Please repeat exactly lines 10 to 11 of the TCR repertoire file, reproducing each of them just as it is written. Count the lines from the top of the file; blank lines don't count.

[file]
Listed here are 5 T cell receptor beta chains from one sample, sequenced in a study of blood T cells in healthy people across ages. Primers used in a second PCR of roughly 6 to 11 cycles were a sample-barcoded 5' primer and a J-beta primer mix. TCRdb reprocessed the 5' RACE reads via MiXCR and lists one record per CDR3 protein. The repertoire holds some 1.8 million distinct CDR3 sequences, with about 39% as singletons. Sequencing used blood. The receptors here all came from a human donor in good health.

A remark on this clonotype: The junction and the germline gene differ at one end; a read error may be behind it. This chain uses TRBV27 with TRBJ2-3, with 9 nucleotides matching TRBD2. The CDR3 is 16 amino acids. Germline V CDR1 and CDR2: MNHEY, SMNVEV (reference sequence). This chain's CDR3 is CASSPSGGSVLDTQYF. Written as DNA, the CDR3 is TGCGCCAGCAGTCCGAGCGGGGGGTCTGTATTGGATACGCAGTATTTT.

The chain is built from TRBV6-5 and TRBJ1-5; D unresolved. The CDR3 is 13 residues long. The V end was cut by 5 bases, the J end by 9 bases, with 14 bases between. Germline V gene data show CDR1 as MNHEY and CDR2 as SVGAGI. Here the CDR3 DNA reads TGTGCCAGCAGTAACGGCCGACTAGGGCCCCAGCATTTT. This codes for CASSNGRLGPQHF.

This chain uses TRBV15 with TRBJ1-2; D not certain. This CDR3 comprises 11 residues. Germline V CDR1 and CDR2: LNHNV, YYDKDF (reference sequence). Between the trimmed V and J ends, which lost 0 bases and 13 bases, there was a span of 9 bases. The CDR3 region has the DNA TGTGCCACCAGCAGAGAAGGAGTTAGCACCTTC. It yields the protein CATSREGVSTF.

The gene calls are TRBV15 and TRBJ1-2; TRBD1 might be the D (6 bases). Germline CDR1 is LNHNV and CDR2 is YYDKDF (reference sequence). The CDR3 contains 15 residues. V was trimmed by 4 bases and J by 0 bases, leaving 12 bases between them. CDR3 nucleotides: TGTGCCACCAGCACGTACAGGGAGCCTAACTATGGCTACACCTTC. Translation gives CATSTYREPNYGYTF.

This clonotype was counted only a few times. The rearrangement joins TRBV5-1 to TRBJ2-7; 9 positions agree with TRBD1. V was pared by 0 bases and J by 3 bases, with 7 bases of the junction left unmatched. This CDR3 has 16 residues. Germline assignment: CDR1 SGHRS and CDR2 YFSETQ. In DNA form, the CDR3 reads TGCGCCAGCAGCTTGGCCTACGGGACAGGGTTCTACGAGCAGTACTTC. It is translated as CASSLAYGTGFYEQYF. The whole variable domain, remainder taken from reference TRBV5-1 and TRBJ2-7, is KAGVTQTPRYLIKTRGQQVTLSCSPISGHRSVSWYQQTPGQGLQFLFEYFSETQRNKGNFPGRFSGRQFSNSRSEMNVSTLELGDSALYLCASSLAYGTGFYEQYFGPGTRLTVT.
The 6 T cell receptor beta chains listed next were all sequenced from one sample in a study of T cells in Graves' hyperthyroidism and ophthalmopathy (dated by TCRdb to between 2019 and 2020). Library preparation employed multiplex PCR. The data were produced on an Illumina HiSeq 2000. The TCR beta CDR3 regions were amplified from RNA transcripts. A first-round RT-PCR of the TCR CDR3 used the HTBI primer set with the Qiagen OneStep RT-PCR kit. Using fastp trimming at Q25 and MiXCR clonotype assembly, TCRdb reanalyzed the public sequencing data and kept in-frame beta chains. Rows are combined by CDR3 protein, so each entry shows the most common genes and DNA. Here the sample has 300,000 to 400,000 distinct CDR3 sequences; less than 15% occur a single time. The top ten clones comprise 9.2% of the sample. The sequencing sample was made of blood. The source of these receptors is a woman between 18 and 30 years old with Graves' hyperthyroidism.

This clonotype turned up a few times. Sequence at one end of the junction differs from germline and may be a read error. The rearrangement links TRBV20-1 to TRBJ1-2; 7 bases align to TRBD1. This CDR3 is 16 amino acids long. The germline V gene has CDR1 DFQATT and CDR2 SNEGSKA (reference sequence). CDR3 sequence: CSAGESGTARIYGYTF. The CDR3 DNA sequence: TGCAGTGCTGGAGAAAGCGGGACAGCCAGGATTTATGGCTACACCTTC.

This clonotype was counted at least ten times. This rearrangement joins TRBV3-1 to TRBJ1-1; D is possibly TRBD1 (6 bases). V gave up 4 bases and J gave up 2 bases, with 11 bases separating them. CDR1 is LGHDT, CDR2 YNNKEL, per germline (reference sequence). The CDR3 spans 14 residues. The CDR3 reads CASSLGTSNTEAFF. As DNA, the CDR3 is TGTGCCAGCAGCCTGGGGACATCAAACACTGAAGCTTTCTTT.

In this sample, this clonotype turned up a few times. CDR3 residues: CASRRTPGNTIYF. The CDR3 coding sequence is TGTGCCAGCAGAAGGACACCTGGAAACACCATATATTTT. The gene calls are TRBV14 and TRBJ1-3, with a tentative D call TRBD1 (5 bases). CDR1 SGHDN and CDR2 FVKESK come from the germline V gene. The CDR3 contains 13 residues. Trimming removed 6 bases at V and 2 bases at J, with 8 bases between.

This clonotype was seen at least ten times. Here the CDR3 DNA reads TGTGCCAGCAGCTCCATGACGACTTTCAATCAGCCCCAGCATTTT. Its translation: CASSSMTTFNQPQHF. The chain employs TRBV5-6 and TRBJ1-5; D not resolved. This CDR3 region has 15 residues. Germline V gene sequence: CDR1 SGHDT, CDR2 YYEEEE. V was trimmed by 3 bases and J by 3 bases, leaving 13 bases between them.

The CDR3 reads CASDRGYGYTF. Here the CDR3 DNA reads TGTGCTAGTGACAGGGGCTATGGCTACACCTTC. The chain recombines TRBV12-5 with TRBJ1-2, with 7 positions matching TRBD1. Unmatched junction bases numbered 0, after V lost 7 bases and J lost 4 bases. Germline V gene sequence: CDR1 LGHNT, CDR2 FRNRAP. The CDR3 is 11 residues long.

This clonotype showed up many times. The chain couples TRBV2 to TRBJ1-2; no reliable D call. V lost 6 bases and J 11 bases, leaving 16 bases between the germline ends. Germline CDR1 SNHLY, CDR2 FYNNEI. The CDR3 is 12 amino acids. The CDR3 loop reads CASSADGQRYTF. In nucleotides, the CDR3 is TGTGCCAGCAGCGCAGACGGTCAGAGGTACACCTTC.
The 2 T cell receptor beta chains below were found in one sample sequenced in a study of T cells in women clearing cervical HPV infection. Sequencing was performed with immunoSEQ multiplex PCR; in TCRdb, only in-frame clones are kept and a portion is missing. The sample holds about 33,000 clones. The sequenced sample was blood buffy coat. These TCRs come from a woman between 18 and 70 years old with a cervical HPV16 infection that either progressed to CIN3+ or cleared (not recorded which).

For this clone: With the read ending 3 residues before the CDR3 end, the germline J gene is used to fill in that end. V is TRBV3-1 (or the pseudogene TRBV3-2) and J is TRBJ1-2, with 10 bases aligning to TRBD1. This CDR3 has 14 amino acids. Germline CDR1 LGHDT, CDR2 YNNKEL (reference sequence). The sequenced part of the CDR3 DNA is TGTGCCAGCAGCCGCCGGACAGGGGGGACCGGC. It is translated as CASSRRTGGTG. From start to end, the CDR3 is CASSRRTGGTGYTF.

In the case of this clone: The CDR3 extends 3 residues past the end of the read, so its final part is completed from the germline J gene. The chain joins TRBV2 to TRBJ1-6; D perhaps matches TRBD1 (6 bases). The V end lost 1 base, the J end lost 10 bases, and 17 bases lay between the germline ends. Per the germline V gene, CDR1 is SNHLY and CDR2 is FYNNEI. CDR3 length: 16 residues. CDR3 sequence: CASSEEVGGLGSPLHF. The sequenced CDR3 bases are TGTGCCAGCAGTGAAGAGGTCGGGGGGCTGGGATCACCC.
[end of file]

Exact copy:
In this sample, this clonotype turned up a few times. CDR3 residues: CASRRTPGNTIYF. The CDR3 coding sequence is TGTGCCAGCAGAAGGACACCTGGAAACACCATATATTTT. The gene calls are TRBV14 and TRBJ1-3, with a tentative D call TRBD1 (5 bases). CDR1 SGHDN and CDR2 FVKESK come from the germline V gene. The CDR3 contains 13 residues. Trimming removed 6 bases at V and 2 bases at J, with 8 bases between.

This clonotype was seen at least ten times. Here the CDR3 DNA reads TGTGCCAGCAGCTCCATGACGACTTTCAATCAGCCCCAGCATTTT. Its translation: CASSSMTTFNQPQHF. The chain employs TRBV5-6 and TRBJ1-5; D not resolved. This CDR3 region has 15 residues. Germline V gene sequence: CDR1 SGHDT, CDR2 YYEEEE. V was trimmed by 3 bases and J by 3 bases, leaving 13 bases between them.